WVU organic research farm organizes “Biological Field Day”


MORGANTOWN, W.Va. – The University of West Virginia Organic Research Farm hosted a ‘field day’ on Saturday, welcoming dozens of people to the sprawling green hillside where it sits.

Jim Kotcon, associate professor of plant and soil sciences at WVU, said he always looks forward to the public stopping by for the chance to visit and learn more about the farm.

People gathered by the registration desk for Field Day

“This is our chance to open our research farm to the public,” Kotcon said. “We want to demonstrate the types of research we’re doing here, some of the educational opportunities. We will have a variety of tours and workshops, and we hope that several 100 people will come to visit us.

People had the chance to review Heritage Beans, Organic Sheep Production and take a lesson on “Poultry 101”. The latter, Kotcon said, was designed for people “interested in the production of backyard poultry.”

In addition to the tours, research projects were exhibited for the public to see and learn from.

“We have a variety of student projects including posters and demonstrations,” Kotcon said. “And, there will be a number of walking tours of the vegetable garden and land plots for people who want to see the research up close.”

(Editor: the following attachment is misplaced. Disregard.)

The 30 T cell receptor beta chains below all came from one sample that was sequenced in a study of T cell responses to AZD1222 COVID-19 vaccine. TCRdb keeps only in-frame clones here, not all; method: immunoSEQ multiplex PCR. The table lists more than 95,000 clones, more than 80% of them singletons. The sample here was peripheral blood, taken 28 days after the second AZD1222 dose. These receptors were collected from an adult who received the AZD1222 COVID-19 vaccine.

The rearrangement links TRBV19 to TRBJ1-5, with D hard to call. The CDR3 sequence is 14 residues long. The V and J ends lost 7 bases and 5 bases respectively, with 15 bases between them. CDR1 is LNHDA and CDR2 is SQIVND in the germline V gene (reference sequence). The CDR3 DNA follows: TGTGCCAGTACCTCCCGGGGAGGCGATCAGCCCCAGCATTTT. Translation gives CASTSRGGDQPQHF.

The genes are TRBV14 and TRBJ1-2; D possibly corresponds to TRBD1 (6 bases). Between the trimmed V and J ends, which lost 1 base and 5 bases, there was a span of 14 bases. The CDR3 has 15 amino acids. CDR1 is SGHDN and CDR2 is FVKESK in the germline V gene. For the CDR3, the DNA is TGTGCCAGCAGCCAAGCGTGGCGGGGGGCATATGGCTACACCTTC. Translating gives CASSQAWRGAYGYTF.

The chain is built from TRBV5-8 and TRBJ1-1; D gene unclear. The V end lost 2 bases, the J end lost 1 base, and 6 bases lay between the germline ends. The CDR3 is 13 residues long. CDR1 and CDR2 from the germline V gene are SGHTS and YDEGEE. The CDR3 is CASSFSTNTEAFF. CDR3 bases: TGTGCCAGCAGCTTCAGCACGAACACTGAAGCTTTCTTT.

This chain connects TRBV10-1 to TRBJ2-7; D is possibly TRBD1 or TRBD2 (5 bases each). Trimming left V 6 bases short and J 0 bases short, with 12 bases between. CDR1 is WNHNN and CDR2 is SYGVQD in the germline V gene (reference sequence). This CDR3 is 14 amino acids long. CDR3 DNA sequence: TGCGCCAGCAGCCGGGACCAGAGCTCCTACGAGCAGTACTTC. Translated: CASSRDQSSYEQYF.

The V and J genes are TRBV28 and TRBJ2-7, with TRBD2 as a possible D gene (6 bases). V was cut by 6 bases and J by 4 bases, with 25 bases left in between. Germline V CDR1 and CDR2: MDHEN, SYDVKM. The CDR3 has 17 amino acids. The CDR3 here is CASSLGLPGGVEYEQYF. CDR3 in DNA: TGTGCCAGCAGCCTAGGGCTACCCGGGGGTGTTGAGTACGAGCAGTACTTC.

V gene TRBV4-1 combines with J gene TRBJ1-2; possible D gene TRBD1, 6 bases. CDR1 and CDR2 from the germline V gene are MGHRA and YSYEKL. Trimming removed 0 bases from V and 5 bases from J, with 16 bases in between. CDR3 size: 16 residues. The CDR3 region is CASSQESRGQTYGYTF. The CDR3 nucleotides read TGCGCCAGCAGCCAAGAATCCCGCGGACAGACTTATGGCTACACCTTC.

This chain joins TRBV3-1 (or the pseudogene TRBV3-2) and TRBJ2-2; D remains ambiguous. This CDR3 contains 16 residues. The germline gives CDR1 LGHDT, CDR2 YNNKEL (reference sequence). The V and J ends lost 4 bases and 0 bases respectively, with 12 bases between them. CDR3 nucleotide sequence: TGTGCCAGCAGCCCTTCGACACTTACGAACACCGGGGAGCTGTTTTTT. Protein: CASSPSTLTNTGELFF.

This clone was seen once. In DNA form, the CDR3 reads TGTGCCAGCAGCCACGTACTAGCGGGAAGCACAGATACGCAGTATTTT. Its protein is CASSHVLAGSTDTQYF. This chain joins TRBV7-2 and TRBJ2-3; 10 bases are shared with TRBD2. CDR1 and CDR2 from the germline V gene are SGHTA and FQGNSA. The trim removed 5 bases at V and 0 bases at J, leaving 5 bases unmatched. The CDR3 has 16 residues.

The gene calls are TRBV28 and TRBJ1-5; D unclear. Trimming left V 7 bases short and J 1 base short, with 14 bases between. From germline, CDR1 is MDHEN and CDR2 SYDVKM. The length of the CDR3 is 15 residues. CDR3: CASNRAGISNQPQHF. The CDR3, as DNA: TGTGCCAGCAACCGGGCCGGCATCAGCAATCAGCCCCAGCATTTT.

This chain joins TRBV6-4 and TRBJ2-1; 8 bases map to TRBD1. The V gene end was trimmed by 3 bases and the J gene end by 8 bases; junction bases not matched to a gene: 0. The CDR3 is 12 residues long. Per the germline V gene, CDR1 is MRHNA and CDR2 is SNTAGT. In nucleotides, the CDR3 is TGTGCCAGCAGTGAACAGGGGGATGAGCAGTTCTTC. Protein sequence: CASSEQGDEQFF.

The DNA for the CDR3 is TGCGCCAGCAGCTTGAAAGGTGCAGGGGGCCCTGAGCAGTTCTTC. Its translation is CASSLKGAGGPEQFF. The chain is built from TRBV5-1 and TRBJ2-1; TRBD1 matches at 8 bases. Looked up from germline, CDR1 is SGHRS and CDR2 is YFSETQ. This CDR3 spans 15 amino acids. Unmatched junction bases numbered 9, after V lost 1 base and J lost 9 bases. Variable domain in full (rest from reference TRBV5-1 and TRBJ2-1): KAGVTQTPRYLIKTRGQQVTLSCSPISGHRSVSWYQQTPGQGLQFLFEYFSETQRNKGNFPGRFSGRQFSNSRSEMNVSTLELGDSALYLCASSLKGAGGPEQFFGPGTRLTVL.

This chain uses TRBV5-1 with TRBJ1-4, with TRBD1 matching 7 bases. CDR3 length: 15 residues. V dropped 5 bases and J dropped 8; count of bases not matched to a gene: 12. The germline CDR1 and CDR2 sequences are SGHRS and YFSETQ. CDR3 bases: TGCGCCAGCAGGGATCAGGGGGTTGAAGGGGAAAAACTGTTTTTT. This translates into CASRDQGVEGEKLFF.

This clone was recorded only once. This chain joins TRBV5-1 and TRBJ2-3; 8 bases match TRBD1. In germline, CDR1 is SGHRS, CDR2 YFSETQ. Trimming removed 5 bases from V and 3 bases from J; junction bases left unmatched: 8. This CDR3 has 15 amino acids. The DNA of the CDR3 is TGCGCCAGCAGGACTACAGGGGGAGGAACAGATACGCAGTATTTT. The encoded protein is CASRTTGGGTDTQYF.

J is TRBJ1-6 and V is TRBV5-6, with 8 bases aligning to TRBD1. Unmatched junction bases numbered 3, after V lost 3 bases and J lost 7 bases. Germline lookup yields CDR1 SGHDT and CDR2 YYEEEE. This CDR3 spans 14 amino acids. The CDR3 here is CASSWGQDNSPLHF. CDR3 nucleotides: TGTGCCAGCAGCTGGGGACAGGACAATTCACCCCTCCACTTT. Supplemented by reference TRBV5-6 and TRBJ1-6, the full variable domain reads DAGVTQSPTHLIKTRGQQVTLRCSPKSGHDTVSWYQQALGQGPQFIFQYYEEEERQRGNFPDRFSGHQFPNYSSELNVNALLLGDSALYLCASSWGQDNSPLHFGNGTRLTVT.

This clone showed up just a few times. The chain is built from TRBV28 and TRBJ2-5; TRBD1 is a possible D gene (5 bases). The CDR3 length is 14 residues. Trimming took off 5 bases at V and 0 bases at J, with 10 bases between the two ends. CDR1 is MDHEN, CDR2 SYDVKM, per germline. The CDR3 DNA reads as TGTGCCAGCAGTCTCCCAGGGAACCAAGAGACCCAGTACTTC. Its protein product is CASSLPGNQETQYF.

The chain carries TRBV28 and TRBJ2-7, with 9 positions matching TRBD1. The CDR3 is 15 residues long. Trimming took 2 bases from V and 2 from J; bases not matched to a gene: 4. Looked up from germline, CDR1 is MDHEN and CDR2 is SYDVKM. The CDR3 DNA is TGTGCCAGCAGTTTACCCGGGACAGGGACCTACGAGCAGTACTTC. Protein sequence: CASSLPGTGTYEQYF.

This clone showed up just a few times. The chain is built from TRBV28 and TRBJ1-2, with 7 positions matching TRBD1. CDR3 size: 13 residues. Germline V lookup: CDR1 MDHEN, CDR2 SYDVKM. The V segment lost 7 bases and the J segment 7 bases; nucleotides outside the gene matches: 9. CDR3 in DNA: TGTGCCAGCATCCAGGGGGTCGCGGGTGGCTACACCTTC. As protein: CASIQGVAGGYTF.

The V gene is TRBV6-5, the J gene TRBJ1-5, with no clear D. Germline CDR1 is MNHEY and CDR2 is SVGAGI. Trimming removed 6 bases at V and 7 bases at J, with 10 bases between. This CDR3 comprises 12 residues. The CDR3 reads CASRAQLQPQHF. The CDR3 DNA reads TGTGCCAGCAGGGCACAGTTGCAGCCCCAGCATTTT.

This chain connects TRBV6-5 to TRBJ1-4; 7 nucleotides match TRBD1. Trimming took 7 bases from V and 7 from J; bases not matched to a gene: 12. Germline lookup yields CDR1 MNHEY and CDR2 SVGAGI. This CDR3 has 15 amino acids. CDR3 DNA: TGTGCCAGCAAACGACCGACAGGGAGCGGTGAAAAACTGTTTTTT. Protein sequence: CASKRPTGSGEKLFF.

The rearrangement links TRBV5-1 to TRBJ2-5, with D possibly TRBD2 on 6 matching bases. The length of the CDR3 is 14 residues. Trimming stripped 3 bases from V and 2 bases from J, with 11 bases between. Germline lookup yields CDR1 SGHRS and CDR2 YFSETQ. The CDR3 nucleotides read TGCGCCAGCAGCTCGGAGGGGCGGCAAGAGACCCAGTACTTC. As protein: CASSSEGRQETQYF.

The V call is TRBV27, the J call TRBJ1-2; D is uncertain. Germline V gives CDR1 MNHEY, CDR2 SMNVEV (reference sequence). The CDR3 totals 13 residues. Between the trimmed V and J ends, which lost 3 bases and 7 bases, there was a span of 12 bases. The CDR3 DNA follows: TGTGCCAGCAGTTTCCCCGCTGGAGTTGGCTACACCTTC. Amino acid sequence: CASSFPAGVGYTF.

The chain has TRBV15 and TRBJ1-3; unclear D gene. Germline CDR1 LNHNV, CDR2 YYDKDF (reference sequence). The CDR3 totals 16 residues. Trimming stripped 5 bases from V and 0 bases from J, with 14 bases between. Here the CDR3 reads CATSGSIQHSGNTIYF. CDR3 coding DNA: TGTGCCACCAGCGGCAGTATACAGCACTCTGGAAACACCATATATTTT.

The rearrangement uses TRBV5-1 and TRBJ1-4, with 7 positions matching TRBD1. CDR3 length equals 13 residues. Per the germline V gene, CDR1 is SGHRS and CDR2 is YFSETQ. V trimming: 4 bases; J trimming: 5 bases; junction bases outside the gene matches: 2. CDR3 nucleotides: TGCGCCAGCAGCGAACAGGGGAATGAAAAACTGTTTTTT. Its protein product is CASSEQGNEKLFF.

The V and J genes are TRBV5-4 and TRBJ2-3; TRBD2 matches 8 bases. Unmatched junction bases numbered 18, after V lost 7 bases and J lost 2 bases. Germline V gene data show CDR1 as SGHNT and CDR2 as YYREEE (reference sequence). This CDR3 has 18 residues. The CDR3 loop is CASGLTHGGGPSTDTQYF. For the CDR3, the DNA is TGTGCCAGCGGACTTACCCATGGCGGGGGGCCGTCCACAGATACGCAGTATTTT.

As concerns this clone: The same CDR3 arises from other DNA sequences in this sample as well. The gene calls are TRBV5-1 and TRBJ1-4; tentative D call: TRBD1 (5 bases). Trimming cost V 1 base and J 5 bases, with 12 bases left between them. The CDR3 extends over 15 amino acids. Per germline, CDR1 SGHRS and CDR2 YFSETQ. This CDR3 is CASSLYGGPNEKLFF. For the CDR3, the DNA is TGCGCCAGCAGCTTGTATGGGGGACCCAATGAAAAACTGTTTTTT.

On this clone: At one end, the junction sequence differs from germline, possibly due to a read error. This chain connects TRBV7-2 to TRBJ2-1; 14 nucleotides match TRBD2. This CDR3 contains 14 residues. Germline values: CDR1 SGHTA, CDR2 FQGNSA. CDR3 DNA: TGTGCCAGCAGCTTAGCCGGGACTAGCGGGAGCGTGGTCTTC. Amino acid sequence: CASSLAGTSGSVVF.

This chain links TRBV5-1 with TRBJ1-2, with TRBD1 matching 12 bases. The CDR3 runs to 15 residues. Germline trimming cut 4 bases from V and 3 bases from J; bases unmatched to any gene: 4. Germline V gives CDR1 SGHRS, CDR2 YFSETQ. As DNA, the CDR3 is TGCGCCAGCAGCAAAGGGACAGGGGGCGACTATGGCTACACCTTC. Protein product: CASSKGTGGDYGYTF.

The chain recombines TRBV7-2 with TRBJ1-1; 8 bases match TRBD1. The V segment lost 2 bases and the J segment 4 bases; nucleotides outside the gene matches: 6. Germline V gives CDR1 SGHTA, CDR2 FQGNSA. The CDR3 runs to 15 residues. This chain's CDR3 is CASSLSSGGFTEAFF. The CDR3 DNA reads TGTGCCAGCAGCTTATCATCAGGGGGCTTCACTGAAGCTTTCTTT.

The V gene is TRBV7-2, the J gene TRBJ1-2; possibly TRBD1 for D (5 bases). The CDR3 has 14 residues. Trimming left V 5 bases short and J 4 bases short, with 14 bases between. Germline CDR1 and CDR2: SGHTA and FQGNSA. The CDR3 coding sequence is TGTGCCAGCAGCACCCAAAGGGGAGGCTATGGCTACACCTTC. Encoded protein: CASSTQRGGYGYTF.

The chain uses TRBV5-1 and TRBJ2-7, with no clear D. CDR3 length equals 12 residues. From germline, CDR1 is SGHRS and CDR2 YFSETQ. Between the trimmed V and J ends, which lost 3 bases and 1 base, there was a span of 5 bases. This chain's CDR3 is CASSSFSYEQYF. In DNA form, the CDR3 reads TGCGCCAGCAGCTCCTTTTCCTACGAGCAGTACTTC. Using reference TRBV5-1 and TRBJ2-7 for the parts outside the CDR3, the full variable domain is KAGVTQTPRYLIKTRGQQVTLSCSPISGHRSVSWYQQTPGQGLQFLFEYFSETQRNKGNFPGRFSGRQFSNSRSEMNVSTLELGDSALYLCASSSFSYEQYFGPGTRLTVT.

A field day participant reads posters presenting research projects

Kotcon said he was happy to host the event, again this year, after it was canceled for the first time in 2020.

“The Farm Field Biological Research Day has been around for over 20 years, but thanks to COVID we had to cancel last year,” Kotcon said. “And so it will be really good to get people back in touch. Nonetheless, for those who are concerned about the coronavirus, we have an online version and people should log on to www.fieldday.wvu.edu. And you’ll see a list of our videos and poster presentations and a summary of many of our different types of projects.

Kotcon said it was the best way for people who missed out on this year’s country day to get a taste of what the farm has to offer.

“If people have missed today, they are welcome to jump on it and revisit some of these projects,” he said.

The field day ended with dinner with food, which Kotcon said all came from the University of West Virginia organic research farm.

“There will be a dinner served at 6 pm with organic produce from the farm here,” Kotcon said.

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